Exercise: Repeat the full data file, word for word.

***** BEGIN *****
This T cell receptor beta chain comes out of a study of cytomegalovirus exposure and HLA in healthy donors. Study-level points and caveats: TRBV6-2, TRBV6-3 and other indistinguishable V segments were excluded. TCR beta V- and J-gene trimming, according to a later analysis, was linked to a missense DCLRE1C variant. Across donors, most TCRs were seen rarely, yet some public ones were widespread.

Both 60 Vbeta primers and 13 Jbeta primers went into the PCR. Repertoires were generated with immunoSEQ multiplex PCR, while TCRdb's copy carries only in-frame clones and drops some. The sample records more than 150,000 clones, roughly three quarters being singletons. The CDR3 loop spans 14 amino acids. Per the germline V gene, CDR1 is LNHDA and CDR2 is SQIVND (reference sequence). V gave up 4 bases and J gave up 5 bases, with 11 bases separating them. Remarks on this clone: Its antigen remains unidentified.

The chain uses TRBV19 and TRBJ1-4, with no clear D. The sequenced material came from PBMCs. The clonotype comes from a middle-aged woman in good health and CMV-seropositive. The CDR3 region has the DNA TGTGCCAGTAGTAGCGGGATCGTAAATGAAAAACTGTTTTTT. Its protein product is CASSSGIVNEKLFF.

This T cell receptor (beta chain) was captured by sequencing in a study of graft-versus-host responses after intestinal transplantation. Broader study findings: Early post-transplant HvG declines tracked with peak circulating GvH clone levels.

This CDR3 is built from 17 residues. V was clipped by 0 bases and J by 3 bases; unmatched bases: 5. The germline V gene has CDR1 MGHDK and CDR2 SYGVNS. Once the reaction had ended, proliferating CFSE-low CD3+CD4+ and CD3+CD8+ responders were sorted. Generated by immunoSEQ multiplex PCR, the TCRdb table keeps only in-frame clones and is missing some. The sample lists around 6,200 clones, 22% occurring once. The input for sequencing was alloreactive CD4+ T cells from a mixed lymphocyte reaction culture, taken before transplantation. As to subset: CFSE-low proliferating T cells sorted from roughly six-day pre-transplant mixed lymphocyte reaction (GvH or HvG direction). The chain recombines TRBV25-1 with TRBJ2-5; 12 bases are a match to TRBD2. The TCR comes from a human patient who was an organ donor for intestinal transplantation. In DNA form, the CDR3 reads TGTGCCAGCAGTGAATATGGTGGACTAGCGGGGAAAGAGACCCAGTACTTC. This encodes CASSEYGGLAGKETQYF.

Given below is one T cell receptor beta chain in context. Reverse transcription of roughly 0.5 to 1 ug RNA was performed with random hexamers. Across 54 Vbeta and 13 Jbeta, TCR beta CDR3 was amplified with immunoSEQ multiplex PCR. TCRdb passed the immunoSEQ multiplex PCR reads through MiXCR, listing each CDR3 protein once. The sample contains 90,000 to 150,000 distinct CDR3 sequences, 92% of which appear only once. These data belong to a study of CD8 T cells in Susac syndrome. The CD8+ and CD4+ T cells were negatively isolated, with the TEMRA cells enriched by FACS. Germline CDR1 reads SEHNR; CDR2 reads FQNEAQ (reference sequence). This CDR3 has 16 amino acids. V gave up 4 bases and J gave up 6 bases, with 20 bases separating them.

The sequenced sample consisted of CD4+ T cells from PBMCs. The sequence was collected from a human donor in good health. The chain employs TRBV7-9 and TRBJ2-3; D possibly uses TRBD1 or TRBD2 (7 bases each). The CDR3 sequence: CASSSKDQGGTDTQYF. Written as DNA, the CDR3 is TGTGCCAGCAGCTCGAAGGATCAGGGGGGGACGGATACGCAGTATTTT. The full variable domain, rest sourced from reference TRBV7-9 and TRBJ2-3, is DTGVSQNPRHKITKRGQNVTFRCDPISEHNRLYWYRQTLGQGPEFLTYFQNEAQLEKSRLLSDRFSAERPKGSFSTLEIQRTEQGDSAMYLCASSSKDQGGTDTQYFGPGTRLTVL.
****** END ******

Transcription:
This T cell receptor beta chain comes out of a study of cytomegalovirus exposure and HLA in healthy donors. Study-level points and caveats: TRBV6-2, TRBV6-3 and other indistinguishable V segments were excluded. TCR beta V- and J-gene trimming, according to a later analysis, was linked to a missense DCLRE1C variant. Across donors, most TCRs were seen rarely, yet some public ones were widespread.

Both 60 Vbeta primers and 13 Jbeta primers went into the PCR. Repertoires were generated with immunoSEQ multiplex PCR, while TCRdb's copy carries only in-frame clones and drops some. The sample records more than 150,000 clones, roughly three quarters being singletons. The CDR3 loop spans 14 amino acids. Per the germline V gene, CDR1 is LNHDA and CDR2 is SQIVND (reference sequence). V gave up 4 bases and J gave up 5 bases, with 11 bases separating them. Remarks on this clone: Its antigen remains unidentified.

The chain uses TRBV19 and TRBJ1-4, with no clear D. The sequenced material came from PBMCs. The clonotype comes from a middle-aged woman in good health and CMV-seropositive. The CDR3 region has the DNA TGTGCCAGTAGTAGCGGGATCGTAAATGAAAAACTGTTTTTT. Its protein product is CASSSGIVNEKLFF.

This T cell receptor (beta chain) was captured by sequencing in a study of graft-versus-host responses after intestinal transplantation. Broader study findings: Early post-transplant HvG declines tracked with peak circulating GvH clone levels.

This CDR3 is built from 17 residues. V was clipped by 0 bases and J by 3 bases; unmatched bases: 5. The germline V gene has CDR1 MGHDK and CDR2 SYGVNS. Once the reaction had ended, proliferating CFSE-low CD3+CD4+ and CD3+CD8+ responders were sorted. Generated by immunoSEQ multiplex PCR, the TCRdb table keeps only in-frame clones and is missing some. The sample lists around 6,200 clones, 22% occurring once. The input for sequencing was alloreactive CD4+ T cells from a mixed lymphocyte reaction culture, taken before transplantation. As to subset: CFSE-low proliferating T cells sorted from roughly six-day pre-transplant mixed lymphocyte reaction (GvH or HvG direction). The chain recombines TRBV25-1 with TRBJ2-5; 12 bases are a match to TRBD2. The TCR comes from a human patient who was an organ donor for intestinal transplantation. In DNA form, the CDR3 reads TGTGCCAGCAGTGAATATGGTGGACTAGCGGGGAAAGAGACCCAGTACTTC. This encodes CASSEYGGLAGKETQYF.

Given below is one T cell receptor beta chain in context. Reverse transcription of roughly 0.5 to 1 ug RNA was performed with random hexamers. Across 54 Vbeta and 13 Jbeta, TCR beta CDR3 was amplified with immunoSEQ multiplex PCR. TCRdb passed the immunoSEQ multiplex PCR reads through MiXCR, listing each CDR3 protein once. The sample contains 90,000 to 150,000 distinct CDR3 sequences, 92% of which appear only once. These data belong to a study of CD8 T cells in Susac syndrome. The CD8+ and CD4+ T cells were negatively isolated, with the TEMRA cells enriched by FACS. Germline CDR1 reads SEHNR; CDR2 reads FQNEAQ (reference sequence). This CDR3 has 16 amino acids. V gave up 4 bases and J gave up 6 bases, with 20 bases separating them.

The sequenced sample consisted of CD4+ T cells from PBMCs. The sequence was collected from a human donor in good health. The chain employs TRBV7-9 and TRBJ2-3; D possibly uses TRBD1 or TRBD2 (7 bases each). The CDR3 sequence: CASSSKDQGGTDTQYF. Written as DNA, the CDR3 is TGTGCCAGCAGCTCGAAGGATCAGGGGGGGACGGATACGCAGTATTTT. The full variable domain, rest sourced from reference TRBV7-9 and TRBJ2-3, is DTGVSQNPRHKITKRGQNVTFRCDPISEHNRLYWYRQTLGQGPEFLTYFQNEAQLEKSRLLSDRFSAERPKGSFSTLEIQRTEQGDSAMYLCASSSKDQGGTDTQYFGPGTRLTVL.